Alzheimer’s Disease as an Age-Related Topic

Introduction

Alzheimer’s disease is one of the severe conditions associated with aging and affecting the elderly population. It causes challenges associated with thinking, memory, and behavior. This paper defines the problem and discusses its cultural, financial, ethical, and legal aspects. The report provides interventions that can be used to eliminate the issue and addresses the available resources and the possible costs as well.

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Aspects of Alzheimer’s Disease

Alzheimer’s disease is a brain disease and a type of dementia, which causes problems associated with thinking and reasoning, memory, making judgments, and behavior among patients (Alzheimer’s Association, 2019). This condition is degenerative; its symptoms become worse as time passes. The primary signs of Alzheimer’s disease are difficulties in remembering information, recent events, and conversations. Patients living with the condition may also repeat questions and statements several times, forget names of family members, get lost in familiar places, and misplace possessions (Mayo Foundation for Medical Education and Research, 2019). In addition, they may encounter challenges associated with multitasking, concentrating, planning, and managing finances. Individuals having Alzheimer’s disease may also experience depression, inability to fall asleep, apathy, mood swings, delusions, and social withdrawal (Mayo Foundation for Medical Education and Research, 2019). Notably, the causes of the condition are not fully clear; the problems in the functioning of brain proteins in addition to lifestyle and environmental factors are the core contributors to its development.

Scientists believe that the disease starts to affect the human body significantly earlier than the first symptoms occur. It begins with insignificant changes in the brain, which may happen two decades before a patient can notice the symptoms (Alzheimer’s Association, 2019). With time, the symptoms may start to interfere with the patient’s ability to complete daily tasks. This issue is related to aging because it mostly affects people over the age of 65, meaning that increasing age is one of the significant risk factors for the condition (Mayo Foundation for Medical Education and Research, 2019). Thus, it is crucial to prevent the development of Alzheimer’s disease in older individuals.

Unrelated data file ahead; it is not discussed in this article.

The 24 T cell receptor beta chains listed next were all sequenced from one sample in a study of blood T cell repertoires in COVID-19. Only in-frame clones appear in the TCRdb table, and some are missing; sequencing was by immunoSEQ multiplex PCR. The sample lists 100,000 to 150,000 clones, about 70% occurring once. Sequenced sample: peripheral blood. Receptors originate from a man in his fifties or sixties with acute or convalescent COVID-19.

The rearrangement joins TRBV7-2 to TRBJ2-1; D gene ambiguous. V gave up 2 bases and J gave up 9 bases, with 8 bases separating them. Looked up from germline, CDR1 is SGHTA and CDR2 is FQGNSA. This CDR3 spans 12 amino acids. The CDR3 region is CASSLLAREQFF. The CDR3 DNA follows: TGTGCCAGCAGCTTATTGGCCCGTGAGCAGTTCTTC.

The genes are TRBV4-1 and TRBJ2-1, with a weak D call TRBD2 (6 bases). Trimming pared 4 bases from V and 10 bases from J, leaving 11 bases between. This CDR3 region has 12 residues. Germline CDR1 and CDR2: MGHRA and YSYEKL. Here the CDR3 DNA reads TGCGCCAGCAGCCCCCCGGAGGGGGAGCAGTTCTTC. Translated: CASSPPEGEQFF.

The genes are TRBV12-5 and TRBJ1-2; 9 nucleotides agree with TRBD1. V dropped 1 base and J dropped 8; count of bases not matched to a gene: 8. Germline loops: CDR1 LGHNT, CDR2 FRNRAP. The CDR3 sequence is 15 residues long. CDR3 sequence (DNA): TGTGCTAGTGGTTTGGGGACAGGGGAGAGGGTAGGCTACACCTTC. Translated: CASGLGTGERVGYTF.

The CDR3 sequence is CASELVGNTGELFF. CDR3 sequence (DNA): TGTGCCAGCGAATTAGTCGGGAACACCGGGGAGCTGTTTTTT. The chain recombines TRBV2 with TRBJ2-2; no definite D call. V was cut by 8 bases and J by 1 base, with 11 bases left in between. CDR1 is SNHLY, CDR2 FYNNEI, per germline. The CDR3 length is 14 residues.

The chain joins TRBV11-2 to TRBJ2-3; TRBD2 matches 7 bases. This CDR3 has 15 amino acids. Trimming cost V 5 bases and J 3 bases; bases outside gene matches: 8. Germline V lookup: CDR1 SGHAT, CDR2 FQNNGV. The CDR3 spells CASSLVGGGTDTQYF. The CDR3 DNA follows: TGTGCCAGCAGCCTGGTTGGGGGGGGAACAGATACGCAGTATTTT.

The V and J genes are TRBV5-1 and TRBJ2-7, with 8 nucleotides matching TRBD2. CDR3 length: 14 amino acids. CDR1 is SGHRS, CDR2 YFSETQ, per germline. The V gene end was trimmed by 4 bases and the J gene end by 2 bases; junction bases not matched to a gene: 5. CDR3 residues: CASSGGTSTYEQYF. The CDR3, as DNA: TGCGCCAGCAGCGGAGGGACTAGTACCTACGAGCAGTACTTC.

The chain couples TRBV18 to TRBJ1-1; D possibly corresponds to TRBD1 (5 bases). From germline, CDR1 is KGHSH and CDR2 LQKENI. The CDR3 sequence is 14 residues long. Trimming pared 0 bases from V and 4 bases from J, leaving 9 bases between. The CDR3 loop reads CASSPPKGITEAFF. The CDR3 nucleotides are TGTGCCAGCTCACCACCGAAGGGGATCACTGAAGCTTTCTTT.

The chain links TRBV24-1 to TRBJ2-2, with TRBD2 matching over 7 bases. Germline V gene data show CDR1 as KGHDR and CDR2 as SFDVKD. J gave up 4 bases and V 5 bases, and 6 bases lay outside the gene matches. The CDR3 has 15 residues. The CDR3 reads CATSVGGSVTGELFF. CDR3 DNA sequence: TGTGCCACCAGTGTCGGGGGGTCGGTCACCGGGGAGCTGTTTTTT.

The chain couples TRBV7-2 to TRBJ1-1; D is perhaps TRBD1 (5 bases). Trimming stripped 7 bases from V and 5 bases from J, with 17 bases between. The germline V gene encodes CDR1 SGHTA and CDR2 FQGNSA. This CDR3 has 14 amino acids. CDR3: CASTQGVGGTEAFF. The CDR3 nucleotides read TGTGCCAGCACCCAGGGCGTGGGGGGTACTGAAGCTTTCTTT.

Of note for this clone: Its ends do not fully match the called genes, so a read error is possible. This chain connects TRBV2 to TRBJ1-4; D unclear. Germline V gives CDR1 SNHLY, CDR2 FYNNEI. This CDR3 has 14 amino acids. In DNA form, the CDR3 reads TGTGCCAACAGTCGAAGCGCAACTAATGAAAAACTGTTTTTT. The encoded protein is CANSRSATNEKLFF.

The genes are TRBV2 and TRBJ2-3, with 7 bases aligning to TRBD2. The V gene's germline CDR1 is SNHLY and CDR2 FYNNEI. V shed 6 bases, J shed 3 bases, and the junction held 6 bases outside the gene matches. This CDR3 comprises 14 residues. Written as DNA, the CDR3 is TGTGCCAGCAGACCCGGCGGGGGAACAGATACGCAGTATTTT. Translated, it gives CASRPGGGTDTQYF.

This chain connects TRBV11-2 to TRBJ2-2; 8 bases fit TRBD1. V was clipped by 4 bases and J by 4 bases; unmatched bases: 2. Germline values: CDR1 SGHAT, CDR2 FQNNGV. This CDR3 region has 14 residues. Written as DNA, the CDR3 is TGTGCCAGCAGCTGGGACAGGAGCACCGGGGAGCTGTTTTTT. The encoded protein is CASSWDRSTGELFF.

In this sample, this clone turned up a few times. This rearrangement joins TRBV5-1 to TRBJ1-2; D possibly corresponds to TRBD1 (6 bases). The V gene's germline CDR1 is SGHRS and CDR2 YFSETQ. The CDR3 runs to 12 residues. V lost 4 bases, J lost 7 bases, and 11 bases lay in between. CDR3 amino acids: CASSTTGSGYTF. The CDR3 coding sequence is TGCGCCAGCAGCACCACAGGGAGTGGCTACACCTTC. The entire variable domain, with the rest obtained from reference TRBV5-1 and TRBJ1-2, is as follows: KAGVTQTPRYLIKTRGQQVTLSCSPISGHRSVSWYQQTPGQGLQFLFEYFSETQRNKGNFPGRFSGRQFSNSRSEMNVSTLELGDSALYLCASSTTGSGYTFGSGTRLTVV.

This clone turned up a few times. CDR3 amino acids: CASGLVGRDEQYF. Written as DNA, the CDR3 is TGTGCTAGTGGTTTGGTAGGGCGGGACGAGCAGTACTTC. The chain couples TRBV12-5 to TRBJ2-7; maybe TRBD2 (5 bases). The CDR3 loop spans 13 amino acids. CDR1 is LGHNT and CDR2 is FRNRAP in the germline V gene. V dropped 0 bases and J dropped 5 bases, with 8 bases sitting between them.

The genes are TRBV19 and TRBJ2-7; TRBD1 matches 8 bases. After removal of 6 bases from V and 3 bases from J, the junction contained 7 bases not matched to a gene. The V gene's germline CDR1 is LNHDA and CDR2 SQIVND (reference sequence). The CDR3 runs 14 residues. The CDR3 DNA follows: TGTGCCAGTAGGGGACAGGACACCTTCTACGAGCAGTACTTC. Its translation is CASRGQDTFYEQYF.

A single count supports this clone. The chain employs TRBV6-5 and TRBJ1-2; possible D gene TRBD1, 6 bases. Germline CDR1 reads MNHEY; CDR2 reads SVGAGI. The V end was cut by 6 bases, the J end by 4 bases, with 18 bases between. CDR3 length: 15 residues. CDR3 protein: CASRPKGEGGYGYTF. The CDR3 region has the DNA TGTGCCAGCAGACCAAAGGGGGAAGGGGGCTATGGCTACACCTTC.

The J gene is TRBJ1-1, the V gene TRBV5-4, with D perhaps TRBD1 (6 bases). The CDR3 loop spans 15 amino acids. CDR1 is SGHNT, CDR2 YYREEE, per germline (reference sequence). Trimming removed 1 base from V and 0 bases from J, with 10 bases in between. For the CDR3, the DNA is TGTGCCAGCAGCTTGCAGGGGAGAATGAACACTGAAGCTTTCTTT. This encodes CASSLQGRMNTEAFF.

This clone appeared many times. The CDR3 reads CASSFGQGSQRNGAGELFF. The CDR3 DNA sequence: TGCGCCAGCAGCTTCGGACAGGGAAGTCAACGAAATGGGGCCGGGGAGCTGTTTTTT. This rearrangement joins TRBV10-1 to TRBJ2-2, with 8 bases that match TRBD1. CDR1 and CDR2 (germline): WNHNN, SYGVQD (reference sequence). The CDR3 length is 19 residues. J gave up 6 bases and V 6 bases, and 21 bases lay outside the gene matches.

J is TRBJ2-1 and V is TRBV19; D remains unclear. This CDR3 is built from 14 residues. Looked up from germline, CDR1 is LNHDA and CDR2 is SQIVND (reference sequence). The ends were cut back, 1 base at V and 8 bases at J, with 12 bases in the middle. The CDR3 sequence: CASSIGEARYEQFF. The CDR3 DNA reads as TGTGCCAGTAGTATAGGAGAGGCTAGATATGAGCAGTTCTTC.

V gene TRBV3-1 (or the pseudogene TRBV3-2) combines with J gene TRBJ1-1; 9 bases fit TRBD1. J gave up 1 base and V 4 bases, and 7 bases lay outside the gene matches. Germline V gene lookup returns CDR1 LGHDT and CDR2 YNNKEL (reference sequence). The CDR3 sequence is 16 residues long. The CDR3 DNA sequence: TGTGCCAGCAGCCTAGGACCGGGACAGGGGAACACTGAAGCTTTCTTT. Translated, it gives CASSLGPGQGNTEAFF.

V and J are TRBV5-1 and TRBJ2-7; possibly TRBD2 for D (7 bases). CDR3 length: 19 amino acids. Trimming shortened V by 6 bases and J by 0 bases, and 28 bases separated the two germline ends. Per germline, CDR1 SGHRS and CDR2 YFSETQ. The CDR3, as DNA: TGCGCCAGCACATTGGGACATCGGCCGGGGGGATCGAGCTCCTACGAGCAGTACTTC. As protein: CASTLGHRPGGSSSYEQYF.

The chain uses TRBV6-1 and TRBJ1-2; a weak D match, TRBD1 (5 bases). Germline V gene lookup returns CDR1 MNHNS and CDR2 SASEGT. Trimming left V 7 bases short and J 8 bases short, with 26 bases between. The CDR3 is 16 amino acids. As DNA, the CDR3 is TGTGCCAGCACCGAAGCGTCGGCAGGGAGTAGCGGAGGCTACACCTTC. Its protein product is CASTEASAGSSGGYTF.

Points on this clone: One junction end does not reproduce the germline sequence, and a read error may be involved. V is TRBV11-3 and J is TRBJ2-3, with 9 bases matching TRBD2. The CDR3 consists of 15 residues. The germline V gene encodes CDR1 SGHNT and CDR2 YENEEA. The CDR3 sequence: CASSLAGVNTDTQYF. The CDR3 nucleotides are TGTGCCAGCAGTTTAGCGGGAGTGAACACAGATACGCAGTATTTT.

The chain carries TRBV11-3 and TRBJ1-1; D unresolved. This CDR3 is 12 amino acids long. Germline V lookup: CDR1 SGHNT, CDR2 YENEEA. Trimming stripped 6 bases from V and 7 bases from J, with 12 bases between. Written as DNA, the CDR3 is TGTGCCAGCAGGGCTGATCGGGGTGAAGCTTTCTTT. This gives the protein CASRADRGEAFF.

As mentioned above, the primary population group the condition affects is individuals over 65 years old. Almost 5% of all individuals of this age group have symptoms of the condition; in addition, Alzheimer’s disease is diagnosed in more than 15% of people age 75-84 and around 30% of patients age 85 or older (Alzheimer’s Association, 2019). Notably, family history may not affect the development of the condition, but it is a significant factor contributing to the prevalence of the illness.

There are several culture-related factors associated with Alzheimer’s disease. Babulal et al. (2019) report that individuals are coming from populations characterized by the lack of formal education and literacy levels are more likely to experience the symptoms of the illness. The reason for it is that lower cognitive reserve is one of the factors contributing to the development of the condition. In addition, the levels of social and cognitive engagement are also significant aspects related to Alzheimer’s disease (Alzheimer’s Association, 2019). For instance, groups of individuals that have a high level of social activity due to their cultural background are less likely to experience the symptoms of the illness. These facts reveal that some people from some cultures may be at a higher risk of developing Alzheimer’s disease, which means that it is crucial to outline preventive measures with reference to culture-related factors.

Alzheimer’s disease has significant financial implications, as currently, the total cost of care for individuals having Alzheimer’s disease is $290,000,000 a year (Alzheimer’s Association, 2019). An individual receiving inpatient hospital care pays around $11,300 per year, while a patient receiving home healthcare is usually charged around $2,500 per year. These data reveal that the management of the disease is cost-intensive for both individuals, hospitals, and insurance companies. It means that it is crucial to develop effective preventive measures that would reduce the costs of care.

The primary legal implication of Alzheimer’s disease is that, as mentioned above, the changes in the person’s brain may be present while the symptoms may not be evident at the early stages of the condition. Such a problem leads to the outcome that, from the legal perspective, the individual may not be eligible for security disability benefits while living with the disease (Preston et al., 2016). In addition, this issue results in difficulties associated with insurance coverage. From the legal perspective, the case of an individual presented above shows that the person does not have any reported chronic conditions, as no symptoms are evident. However, if the disease will be identified in the future, it is unclear whether the insurer should be required to cover the cost associated with treatment and management of the condition (Preston et al., 2016).